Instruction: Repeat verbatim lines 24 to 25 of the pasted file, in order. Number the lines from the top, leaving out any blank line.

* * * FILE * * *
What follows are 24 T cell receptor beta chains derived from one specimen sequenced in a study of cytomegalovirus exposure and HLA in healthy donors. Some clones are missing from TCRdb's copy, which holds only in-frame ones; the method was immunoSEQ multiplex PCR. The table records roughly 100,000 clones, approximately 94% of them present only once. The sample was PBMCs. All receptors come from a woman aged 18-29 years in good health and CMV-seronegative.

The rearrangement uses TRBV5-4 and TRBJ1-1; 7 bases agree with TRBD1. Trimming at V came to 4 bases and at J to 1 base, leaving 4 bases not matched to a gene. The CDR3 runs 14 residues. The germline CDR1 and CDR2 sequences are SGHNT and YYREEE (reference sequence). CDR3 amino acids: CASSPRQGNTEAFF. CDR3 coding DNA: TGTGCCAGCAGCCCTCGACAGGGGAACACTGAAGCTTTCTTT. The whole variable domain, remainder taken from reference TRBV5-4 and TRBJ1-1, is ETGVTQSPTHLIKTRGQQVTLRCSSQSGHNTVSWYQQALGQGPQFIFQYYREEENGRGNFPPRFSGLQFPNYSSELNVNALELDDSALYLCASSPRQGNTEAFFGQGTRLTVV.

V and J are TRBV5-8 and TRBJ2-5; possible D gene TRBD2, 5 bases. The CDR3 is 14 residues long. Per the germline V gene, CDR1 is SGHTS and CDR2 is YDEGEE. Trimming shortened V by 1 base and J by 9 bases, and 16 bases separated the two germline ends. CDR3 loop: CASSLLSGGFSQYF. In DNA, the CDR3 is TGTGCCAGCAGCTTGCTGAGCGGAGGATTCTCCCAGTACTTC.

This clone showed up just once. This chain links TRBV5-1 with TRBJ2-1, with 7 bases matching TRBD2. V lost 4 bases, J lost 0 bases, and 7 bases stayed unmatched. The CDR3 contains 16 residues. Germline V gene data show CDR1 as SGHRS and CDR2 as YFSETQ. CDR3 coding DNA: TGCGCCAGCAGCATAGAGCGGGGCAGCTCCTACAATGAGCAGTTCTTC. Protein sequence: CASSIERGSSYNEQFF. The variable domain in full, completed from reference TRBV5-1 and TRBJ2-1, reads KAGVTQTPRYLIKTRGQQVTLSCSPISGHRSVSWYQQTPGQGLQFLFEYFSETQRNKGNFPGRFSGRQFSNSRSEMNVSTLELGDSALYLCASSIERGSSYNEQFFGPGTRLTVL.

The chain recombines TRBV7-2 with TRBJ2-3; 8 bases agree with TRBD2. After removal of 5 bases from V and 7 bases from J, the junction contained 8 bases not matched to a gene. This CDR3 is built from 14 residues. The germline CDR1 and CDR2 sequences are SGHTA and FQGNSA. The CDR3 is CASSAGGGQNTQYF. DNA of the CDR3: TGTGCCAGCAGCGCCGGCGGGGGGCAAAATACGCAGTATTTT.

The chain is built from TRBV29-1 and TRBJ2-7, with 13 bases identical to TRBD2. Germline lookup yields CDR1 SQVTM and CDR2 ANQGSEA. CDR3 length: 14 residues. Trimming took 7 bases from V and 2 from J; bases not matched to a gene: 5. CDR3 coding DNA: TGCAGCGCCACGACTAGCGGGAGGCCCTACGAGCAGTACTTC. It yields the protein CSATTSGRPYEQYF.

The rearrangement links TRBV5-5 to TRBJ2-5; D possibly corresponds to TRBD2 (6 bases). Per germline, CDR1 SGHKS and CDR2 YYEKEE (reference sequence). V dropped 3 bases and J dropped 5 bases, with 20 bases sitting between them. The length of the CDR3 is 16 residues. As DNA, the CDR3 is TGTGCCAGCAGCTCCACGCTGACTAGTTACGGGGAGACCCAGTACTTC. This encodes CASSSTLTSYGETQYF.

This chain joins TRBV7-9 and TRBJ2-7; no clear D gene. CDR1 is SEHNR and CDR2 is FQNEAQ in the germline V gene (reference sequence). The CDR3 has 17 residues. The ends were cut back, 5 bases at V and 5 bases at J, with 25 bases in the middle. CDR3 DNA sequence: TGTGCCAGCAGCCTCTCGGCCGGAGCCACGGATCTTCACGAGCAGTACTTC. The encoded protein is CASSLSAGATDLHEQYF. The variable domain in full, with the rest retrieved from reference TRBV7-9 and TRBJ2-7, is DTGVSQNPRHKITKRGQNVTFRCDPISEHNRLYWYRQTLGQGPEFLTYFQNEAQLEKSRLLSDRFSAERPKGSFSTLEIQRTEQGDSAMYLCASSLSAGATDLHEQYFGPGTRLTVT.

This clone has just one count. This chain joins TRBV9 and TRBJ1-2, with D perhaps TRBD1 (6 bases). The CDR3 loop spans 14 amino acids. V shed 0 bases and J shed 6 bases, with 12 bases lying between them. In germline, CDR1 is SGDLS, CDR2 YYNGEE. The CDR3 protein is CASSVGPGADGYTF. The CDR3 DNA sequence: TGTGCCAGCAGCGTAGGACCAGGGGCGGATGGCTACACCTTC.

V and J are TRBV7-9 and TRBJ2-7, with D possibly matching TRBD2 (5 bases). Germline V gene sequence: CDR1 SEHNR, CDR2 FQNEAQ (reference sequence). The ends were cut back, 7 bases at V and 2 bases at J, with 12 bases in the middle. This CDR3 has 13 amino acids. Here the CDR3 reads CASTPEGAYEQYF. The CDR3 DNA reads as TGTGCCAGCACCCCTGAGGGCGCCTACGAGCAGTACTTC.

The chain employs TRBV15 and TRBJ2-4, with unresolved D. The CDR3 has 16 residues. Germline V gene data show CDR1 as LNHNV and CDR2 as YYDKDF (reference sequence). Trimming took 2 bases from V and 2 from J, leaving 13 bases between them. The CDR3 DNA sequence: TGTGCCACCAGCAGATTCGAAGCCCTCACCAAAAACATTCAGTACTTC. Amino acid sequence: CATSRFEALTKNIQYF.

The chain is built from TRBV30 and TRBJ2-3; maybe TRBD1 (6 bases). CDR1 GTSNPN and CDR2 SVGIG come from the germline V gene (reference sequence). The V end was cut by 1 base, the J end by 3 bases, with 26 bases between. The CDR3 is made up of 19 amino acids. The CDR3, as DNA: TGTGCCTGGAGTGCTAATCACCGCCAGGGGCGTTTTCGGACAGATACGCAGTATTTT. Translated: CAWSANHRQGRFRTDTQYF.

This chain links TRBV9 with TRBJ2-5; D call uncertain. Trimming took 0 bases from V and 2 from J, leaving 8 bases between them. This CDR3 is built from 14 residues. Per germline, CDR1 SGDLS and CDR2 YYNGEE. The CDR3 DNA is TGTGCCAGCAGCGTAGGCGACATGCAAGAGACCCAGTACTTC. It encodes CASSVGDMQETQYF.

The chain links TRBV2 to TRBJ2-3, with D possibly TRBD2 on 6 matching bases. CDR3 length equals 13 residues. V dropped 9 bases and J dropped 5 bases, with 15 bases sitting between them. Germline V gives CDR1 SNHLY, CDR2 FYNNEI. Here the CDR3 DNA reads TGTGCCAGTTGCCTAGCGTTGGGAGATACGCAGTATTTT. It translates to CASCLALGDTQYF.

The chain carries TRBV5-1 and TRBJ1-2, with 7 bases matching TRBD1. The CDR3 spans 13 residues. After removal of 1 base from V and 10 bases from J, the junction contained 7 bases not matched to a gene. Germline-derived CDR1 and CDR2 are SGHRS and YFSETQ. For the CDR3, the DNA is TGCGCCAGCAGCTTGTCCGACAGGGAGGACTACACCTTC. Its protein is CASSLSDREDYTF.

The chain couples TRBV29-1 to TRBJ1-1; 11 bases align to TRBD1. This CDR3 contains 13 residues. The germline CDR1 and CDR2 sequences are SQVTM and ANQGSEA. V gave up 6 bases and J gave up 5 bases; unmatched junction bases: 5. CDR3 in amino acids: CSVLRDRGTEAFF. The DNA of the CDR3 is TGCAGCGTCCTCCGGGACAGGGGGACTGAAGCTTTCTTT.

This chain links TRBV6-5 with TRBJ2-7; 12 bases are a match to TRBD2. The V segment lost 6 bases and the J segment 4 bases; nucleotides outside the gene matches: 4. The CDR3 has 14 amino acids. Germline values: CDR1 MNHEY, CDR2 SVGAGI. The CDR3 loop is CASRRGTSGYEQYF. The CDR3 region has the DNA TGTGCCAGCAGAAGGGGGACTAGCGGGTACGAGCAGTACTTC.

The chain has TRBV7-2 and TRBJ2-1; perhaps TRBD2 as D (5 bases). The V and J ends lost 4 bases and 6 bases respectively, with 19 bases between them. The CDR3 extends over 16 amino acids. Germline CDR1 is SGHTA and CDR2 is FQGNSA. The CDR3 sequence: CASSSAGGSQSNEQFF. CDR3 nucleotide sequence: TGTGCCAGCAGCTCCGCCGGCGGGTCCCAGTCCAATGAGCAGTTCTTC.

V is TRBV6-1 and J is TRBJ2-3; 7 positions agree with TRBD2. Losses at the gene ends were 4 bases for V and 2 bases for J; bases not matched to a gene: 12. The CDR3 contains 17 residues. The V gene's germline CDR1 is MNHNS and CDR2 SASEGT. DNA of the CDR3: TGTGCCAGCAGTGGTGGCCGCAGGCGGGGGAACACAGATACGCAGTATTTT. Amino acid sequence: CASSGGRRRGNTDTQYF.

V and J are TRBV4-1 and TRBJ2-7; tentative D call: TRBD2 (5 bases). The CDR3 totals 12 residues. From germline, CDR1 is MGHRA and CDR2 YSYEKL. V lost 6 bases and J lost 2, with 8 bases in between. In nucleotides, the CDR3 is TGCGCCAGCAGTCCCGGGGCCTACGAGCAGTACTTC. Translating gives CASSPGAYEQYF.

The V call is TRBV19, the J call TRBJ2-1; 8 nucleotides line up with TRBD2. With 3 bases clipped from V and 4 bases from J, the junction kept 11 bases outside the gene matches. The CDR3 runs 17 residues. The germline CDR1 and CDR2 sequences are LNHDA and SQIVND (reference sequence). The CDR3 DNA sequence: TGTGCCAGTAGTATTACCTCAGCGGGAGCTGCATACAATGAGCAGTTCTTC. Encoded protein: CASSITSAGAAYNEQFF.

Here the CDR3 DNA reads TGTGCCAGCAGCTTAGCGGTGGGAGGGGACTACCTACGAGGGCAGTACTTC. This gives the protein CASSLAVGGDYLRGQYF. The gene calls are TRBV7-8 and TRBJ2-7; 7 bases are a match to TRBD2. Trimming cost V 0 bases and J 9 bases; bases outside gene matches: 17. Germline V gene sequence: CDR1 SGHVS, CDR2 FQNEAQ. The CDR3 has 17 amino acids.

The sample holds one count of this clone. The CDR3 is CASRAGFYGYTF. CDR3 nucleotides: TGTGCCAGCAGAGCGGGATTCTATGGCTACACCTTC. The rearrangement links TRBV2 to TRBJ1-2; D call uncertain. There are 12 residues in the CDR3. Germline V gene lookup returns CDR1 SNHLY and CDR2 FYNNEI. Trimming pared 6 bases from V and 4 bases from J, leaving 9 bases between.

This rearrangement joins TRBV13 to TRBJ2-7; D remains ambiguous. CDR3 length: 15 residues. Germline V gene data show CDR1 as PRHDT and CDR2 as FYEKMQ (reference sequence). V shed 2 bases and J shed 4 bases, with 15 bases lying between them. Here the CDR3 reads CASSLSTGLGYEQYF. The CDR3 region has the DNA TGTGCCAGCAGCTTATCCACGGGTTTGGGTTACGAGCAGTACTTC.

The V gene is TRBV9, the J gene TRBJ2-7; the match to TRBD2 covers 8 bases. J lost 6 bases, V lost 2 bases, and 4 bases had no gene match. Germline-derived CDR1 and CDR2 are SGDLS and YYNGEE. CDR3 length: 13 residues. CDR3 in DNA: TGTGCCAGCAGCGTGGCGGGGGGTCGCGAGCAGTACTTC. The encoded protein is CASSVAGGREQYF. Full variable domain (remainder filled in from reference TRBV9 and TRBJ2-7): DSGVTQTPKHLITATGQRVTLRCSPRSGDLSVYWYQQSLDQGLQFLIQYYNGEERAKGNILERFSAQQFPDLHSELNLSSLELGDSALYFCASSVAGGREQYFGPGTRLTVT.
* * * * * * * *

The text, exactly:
This rearrangement joins TRBV13 to TRBJ2-7; D remains ambiguous. CDR3 length: 15 residues. Germline V gene data show CDR1 as PRHDT and CDR2 as FYEKMQ (reference sequence). V shed 2 bases and J shed 4 bases, with 15 bases lying between them. Here the CDR3 reads CASSLSTGLGYEQYF. The CDR3 region has the DNA TGTGCCAGCAGCTTATCCACGGGTTTGGGTTACGAGCAGTACTTC.

The V gene is TRBV9, the J gene TRBJ2-7; the match to TRBD2 covers 8 bases. J lost 6 bases, V lost 2 bases, and 4 bases had no gene match. Germline-derived CDR1 and CDR2 are SGDLS and YYNGEE. CDR3 length: 13 residues. CDR3 in DNA: TGTGCCAGCAGCGTGGCGGGGGGTCGCGAGCAGTACTTC. The encoded protein is CASSVAGGREQYF. Full variable domain (remainder filled in from reference TRBV9 and TRBJ2-7): DSGVTQTPKHLITATGQRVTLRCSPRSGDLSVYWYQQSLDQGLQFLIQYYNGEERAKGNILERFSAQQFPDLHSELNLSSLELGDSALYFCASSVAGGREQYFGPGTRLTVT.